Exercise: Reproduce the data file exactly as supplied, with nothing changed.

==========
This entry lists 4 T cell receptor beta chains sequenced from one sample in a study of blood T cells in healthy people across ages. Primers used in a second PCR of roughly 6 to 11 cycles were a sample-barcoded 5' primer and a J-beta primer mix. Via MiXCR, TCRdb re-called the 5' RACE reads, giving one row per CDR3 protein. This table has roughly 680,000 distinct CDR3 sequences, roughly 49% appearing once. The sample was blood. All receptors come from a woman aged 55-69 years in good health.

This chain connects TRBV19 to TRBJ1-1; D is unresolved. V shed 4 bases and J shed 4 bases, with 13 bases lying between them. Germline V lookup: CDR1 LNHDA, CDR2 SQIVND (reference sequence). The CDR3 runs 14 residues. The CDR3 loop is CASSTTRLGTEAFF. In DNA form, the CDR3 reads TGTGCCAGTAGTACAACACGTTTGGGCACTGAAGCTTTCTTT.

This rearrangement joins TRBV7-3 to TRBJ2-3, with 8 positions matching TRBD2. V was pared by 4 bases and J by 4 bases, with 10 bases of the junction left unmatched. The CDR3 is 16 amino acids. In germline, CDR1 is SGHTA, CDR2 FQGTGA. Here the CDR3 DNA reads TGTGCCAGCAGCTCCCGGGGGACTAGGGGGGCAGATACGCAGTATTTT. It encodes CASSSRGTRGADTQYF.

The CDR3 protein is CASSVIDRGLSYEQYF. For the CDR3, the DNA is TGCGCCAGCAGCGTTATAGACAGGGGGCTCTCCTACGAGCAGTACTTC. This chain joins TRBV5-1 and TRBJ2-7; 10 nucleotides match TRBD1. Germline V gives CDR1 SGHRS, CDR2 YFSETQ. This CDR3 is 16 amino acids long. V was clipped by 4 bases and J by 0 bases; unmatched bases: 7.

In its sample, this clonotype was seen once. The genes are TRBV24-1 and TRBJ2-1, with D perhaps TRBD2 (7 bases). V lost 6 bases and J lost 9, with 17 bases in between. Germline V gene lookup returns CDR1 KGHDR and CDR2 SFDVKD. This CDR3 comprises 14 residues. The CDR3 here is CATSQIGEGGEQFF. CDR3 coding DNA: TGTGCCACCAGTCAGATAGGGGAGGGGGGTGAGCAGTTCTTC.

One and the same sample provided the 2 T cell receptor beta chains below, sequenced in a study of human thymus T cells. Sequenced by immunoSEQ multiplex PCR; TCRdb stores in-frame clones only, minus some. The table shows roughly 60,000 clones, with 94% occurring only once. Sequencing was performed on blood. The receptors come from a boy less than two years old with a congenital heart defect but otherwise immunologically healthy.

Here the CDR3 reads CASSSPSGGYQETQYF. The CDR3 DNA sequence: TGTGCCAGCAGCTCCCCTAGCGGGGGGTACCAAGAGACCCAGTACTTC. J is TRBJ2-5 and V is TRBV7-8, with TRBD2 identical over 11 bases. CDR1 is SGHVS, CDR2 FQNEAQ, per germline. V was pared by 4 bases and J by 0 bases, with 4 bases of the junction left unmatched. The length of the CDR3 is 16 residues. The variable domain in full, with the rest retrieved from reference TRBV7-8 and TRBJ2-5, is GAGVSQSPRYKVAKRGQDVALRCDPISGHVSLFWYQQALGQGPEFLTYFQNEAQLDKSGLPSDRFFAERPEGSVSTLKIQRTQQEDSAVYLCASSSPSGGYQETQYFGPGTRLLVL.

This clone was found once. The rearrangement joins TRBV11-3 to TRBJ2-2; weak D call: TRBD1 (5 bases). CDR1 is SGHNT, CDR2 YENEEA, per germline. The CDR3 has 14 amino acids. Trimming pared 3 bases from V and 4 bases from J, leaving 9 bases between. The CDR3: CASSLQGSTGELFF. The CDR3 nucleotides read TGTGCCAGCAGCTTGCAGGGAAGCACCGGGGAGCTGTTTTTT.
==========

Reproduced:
This entry lists 4 T cell receptor beta chains sequenced from one sample in a study of blood T cells in healthy people across ages. Primers used in a second PCR of roughly 6 to 11 cycles were a sample-barcoded 5' primer and a J-beta primer mix. Via MiXCR, TCRdb re-called the 5' RACE reads, giving one row per CDR3 protein. This table has roughly 680,000 distinct CDR3 sequences, roughly 49% appearing once. The sample was blood. All receptors come from a woman aged 55-69 years in good health.

This chain connects TRBV19 to TRBJ1-1; D is unresolved. V shed 4 bases and J shed 4 bases, with 13 bases lying between them. Germline V lookup: CDR1 LNHDA, CDR2 SQIVND (reference sequence). The CDR3 runs 14 residues. The CDR3 loop is CASSTTRLGTEAFF. In DNA form, the CDR3 reads TGTGCCAGTAGTACAACACGTTTGGGCACTGAAGCTTTCTTT.

This rearrangement joins TRBV7-3 to TRBJ2-3, with 8 positions matching TRBD2. V was pared by 4 bases and J by 4 bases, with 10 bases of the junction left unmatched. The CDR3 is 16 amino acids. In germline, CDR1 is SGHTA, CDR2 FQGTGA. Here the CDR3 DNA reads TGTGCCAGCAGCTCCCGGGGGACTAGGGGGGCAGATACGCAGTATTTT. It encodes CASSSRGTRGADTQYF.

The CDR3 protein is CASSVIDRGLSYEQYF. For the CDR3, the DNA is TGCGCCAGCAGCGTTATAGACAGGGGGCTCTCCTACGAGCAGTACTTC. This chain joins TRBV5-1 and TRBJ2-7; 10 nucleotides match TRBD1. Germline V gives CDR1 SGHRS, CDR2 YFSETQ. This CDR3 is 16 amino acids long. V was clipped by 4 bases and J by 0 bases; unmatched bases: 7.

In its sample, this clonotype was seen once. The genes are TRBV24-1 and TRBJ2-1, with D perhaps TRBD2 (7 bases). V lost 6 bases and J lost 9, with 17 bases in between. Germline V gene lookup returns CDR1 KGHDR and CDR2 SFDVKD. This CDR3 comprises 14 residues. The CDR3 here is CATSQIGEGGEQFF. CDR3 coding DNA: TGTGCCACCAGTCAGATAGGGGAGGGGGGTGAGCAGTTCTTC.

One and the same sample provided the 2 T cell receptor beta chains below, sequenced in a study of human thymus T cells. Sequenced by immunoSEQ multiplex PCR; TCRdb stores in-frame clones only, minus some. The table shows roughly 60,000 clones, with 94% occurring only once. Sequencing was performed on blood. The receptors come from a boy less than two years old with a congenital heart defect but otherwise immunologically healthy.

Here the CDR3 reads CASSSPSGGYQETQYF. The CDR3 DNA sequence: TGTGCCAGCAGCTCCCCTAGCGGGGGGTACCAAGAGACCCAGTACTTC. J is TRBJ2-5 and V is TRBV7-8, with TRBD2 identical over 11 bases. CDR1 is SGHVS, CDR2 FQNEAQ, per germline. V was pared by 4 bases and J by 0 bases, with 4 bases of the junction left unmatched. The length of the CDR3 is 16 residues. The variable domain in full, with the rest retrieved from reference TRBV7-8 and TRBJ2-5, is GAGVSQSPRYKVAKRGQDVALRCDPISGHVSLFWYQQALGQGPEFLTYFQNEAQLDKSGLPSDRFFAERPEGSVSTLKIQRTQQEDSAVYLCASSSPSGGYQETQYFGPGTRLLVL.

This clone was found once. The rearrangement joins TRBV11-3 to TRBJ2-2; weak D call: TRBD1 (5 bases). CDR1 is SGHNT, CDR2 YENEEA, per germline. The CDR3 has 14 amino acids. Trimming pared 3 bases from V and 4 bases from J, leaving 9 bases between. The CDR3: CASSLQGSTGELFF. The CDR3 nucleotides read TGTGCCAGCAGCTTGCAGGGAAGCACCGGGGAGCTGTTTTTT.